‘Are you out to them?’ someone else asks quietly, leaning forward.

I shake my head. ‘The shifts are so short and sporadic, doesn’t seem any point.’

‘That must be hard,’ everyone agrees but I just shrug and take a gnarled chip from the bowl, dip it in the weak tomato sauce. ‘It’s just routine’, I say.

**
they as they
visible and voice
listening and
listen and listen

4.

Routine. Like a 50/50 chance of being called ‘sir’ or ‘ma’am’ at my temp gig the next day because I’m wearing a dark polo shirt with short hair and tiny tits.

Routine, like having my pronouns deliberately changed in a bio for a speaking event because I couldn’t possibly actually really want to use singular they pronouns (could I?) and, as all writers know, mistakes must be corrected.

Routine, like getting private Twitter messages from men calling me all the things they’re probably too scared to say to my face.

Surprise, like coming second place in a prize for a poem that is overtly, overwhelmingly and radically trans.

And, perhaps most importantly, delight*

Delight, like a book signing where someone tells me my poetry means so so much to them. Fuck, am I actually making a difference, an impact?

Delight, like a person saying I inspired them to write poetry about their own non-binary experiences.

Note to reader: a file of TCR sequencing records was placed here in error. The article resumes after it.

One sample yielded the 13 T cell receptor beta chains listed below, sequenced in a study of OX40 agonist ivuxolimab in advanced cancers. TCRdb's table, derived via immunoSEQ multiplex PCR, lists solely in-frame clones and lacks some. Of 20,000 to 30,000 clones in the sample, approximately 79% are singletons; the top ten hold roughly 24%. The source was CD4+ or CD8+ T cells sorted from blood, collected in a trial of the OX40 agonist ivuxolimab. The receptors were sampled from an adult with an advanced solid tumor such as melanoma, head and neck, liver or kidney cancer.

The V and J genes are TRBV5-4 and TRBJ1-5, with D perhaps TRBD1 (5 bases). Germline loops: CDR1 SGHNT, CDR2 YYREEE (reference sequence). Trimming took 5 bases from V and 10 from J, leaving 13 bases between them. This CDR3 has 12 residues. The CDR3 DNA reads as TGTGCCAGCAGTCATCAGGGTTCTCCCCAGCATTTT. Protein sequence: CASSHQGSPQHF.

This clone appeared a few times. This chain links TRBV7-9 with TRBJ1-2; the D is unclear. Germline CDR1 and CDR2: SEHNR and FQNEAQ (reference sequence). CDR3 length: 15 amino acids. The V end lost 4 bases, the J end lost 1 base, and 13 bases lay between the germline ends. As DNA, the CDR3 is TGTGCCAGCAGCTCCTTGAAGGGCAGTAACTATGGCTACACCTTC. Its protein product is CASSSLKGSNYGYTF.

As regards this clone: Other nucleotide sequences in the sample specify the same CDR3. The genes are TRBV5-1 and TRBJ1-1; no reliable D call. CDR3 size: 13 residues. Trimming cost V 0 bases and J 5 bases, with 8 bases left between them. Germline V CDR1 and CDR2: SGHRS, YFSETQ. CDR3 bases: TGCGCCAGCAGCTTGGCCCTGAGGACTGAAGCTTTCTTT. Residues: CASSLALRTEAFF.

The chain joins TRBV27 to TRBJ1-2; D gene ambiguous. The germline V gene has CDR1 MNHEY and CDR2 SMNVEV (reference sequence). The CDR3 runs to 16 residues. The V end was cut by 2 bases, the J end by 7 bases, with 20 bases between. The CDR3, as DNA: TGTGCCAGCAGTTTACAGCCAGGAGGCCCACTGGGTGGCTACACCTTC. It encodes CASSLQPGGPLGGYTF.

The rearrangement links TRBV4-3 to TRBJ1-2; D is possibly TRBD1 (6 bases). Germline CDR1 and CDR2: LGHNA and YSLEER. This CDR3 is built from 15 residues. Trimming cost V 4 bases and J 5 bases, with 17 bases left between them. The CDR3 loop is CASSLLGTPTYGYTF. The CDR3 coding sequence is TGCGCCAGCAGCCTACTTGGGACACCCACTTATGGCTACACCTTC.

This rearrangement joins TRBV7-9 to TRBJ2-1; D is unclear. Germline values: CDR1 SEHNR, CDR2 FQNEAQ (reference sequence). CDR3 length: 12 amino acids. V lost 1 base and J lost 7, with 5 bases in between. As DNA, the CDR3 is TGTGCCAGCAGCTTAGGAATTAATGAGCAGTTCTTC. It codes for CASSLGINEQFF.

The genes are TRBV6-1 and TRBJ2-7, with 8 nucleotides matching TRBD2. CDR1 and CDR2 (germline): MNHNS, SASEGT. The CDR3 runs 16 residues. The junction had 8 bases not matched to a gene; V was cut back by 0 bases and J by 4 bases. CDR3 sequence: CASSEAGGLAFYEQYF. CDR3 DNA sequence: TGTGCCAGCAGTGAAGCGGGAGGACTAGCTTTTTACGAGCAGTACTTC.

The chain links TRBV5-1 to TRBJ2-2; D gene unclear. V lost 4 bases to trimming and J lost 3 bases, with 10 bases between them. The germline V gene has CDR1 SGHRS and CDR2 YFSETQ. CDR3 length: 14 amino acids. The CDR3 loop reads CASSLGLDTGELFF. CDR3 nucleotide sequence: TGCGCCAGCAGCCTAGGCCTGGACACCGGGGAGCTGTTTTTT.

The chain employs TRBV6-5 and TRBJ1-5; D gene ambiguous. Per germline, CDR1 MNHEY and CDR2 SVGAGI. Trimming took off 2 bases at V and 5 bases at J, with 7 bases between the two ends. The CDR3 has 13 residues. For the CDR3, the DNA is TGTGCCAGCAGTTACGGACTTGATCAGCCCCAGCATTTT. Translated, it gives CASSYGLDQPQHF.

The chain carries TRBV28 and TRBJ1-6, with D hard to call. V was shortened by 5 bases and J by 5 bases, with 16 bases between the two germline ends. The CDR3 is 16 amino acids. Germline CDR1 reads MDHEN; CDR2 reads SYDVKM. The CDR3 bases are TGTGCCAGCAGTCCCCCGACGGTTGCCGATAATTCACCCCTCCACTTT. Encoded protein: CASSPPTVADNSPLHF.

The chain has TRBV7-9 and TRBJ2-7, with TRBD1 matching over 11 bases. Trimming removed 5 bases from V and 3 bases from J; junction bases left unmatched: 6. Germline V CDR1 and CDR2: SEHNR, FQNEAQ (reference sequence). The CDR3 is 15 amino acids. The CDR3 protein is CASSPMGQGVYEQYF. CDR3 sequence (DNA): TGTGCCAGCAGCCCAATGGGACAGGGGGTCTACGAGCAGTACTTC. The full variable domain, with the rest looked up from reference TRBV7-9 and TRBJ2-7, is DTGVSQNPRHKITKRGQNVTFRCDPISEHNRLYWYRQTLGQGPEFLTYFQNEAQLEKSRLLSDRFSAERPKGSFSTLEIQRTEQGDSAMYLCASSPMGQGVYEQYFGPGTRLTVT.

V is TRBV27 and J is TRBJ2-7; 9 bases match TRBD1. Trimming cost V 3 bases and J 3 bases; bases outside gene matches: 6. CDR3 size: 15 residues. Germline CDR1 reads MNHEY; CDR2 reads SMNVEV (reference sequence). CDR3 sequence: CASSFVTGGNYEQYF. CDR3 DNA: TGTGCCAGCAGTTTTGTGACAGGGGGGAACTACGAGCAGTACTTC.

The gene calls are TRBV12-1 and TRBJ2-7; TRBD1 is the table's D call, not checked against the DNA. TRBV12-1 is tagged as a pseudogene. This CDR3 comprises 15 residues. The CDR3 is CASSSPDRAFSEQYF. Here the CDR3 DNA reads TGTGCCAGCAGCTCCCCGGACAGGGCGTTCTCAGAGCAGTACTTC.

I blush and it feels like my cheeks are steaming. ‘Thank you’, I repeat over and over as the fellow poet shakes my hand. ‘Thank you.’

My words could be shifting fog or dust or windswept smoke or steam to some people but they mean something solid and tangible to other othered folks. If you’re someone looking for language to describe who you are, like I was when I discovered the words for non-binary and queer, then the poetry I write (alongside many other talented gender diverse creatives) might just give you some of the tools you need.

^
words as breath
poems gasping
language shifting
language queered

I am trembling after I win my very first poetry award and, wine in hand, I wobble-walk like a newborn bird over to an admired co-winner and fellow trans person.

‘Congratulations!’ I tell them, holding out my hand. ‘I love your work so so much.’

This Writers at Work essay has been funded by Arts Queensland. This stage of the series has also been funded by Creative Victoria and Arts Tasmania.

Writers at Work is supported by the Queensland Government through Arts Queensland